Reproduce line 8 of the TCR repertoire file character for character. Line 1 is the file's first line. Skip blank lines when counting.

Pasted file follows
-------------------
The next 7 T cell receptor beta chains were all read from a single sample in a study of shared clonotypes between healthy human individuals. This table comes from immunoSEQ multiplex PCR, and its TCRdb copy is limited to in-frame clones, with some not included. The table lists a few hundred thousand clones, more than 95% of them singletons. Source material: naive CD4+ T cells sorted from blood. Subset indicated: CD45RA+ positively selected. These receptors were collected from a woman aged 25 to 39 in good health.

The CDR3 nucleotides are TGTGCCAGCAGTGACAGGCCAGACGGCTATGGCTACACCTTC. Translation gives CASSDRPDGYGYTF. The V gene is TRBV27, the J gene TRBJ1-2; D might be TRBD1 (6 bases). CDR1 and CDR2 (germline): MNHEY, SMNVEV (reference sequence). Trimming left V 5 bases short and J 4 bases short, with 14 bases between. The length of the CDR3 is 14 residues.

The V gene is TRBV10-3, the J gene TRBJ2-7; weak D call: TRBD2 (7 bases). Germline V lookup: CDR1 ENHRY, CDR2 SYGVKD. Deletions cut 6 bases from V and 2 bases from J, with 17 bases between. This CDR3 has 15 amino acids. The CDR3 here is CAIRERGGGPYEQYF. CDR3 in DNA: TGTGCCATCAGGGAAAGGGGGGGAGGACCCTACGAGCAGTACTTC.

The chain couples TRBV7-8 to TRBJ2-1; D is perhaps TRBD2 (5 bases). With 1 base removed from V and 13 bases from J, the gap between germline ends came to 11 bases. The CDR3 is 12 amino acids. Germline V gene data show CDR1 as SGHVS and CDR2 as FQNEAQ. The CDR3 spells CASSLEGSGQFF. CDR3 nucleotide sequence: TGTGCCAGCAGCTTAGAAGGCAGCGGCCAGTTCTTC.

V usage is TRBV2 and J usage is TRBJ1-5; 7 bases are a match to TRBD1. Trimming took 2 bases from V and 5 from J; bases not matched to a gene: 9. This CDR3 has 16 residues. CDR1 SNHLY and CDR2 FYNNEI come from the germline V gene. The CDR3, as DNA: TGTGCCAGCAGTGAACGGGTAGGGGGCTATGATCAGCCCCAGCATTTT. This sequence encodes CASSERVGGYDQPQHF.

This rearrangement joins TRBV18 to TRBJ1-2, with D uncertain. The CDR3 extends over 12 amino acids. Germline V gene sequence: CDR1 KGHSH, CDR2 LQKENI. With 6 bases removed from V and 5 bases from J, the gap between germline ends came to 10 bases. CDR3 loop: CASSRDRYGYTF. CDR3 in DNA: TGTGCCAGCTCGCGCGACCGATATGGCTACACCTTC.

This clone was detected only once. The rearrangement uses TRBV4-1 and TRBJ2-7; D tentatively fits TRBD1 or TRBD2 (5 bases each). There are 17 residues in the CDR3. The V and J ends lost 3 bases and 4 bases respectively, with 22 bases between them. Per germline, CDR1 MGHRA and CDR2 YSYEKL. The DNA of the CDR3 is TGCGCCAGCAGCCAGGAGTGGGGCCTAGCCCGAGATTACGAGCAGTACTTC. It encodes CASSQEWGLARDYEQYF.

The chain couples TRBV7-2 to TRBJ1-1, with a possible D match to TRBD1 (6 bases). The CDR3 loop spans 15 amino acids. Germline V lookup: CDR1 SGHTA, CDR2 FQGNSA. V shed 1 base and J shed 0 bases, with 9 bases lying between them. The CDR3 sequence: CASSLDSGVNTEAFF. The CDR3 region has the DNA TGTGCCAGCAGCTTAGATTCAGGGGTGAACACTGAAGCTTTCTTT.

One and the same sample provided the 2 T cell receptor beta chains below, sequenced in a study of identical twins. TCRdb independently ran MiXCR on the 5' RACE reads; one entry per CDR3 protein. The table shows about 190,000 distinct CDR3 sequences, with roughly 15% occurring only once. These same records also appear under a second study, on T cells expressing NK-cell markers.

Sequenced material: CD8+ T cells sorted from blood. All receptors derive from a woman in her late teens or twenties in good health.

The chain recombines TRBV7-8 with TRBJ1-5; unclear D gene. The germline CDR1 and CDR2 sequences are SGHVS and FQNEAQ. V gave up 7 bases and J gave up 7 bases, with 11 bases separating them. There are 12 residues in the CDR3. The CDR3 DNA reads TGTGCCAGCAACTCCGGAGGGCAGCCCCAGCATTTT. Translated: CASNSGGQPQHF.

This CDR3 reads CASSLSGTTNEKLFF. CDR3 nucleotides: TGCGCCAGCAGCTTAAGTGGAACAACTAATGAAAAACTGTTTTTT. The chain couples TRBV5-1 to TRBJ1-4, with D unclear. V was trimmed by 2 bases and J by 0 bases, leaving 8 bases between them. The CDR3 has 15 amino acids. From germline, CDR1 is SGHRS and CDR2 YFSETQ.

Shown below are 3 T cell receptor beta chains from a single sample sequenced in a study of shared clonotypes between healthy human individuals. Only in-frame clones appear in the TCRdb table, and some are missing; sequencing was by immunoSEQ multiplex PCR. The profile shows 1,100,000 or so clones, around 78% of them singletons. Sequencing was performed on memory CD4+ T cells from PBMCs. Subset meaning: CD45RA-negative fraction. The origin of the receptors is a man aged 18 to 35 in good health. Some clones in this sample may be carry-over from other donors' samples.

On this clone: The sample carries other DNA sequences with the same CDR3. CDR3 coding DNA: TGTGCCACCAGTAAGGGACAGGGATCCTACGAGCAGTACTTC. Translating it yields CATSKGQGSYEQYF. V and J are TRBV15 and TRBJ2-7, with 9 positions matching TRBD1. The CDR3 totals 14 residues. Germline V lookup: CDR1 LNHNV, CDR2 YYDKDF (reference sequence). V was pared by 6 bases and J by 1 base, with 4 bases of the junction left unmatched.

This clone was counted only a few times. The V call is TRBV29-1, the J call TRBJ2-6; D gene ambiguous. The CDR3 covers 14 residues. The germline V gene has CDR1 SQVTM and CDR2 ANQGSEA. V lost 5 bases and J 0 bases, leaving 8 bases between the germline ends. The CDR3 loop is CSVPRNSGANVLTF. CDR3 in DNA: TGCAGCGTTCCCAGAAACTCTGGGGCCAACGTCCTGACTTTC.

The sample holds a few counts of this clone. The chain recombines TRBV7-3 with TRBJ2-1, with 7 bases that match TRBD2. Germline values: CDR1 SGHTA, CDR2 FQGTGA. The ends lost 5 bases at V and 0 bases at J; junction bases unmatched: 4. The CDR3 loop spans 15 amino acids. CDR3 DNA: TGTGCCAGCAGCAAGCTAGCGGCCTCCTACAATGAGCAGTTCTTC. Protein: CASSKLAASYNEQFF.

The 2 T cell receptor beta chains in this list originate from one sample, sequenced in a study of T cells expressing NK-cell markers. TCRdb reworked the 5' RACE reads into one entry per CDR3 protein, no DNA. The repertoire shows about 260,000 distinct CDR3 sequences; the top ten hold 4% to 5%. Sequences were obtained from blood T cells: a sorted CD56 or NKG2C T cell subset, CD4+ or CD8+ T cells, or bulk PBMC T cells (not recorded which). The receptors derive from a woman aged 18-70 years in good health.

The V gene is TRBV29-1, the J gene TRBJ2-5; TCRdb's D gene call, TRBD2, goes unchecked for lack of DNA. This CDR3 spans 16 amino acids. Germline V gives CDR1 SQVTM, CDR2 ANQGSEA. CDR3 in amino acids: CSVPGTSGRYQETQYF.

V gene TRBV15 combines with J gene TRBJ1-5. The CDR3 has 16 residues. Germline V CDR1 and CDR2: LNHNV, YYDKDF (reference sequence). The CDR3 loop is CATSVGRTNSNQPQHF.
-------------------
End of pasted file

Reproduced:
The chain couples TRBV7-2 to TRBJ1-1, with a possible D match to TRBD1 (6 bases). The CDR3 loop spans 15 amino acids. Germline V lookup: CDR1 SGHTA, CDR2 FQGNSA. V shed 1 base and J shed 0 bases, with 9 bases lying between them. The CDR3 sequence: CASSLDSGVNTEAFF. The CDR3 region has the DNA TGTGCCAGCAGCTTAGATTCAGGGGTGAACACTGAAGCTTTCTTT.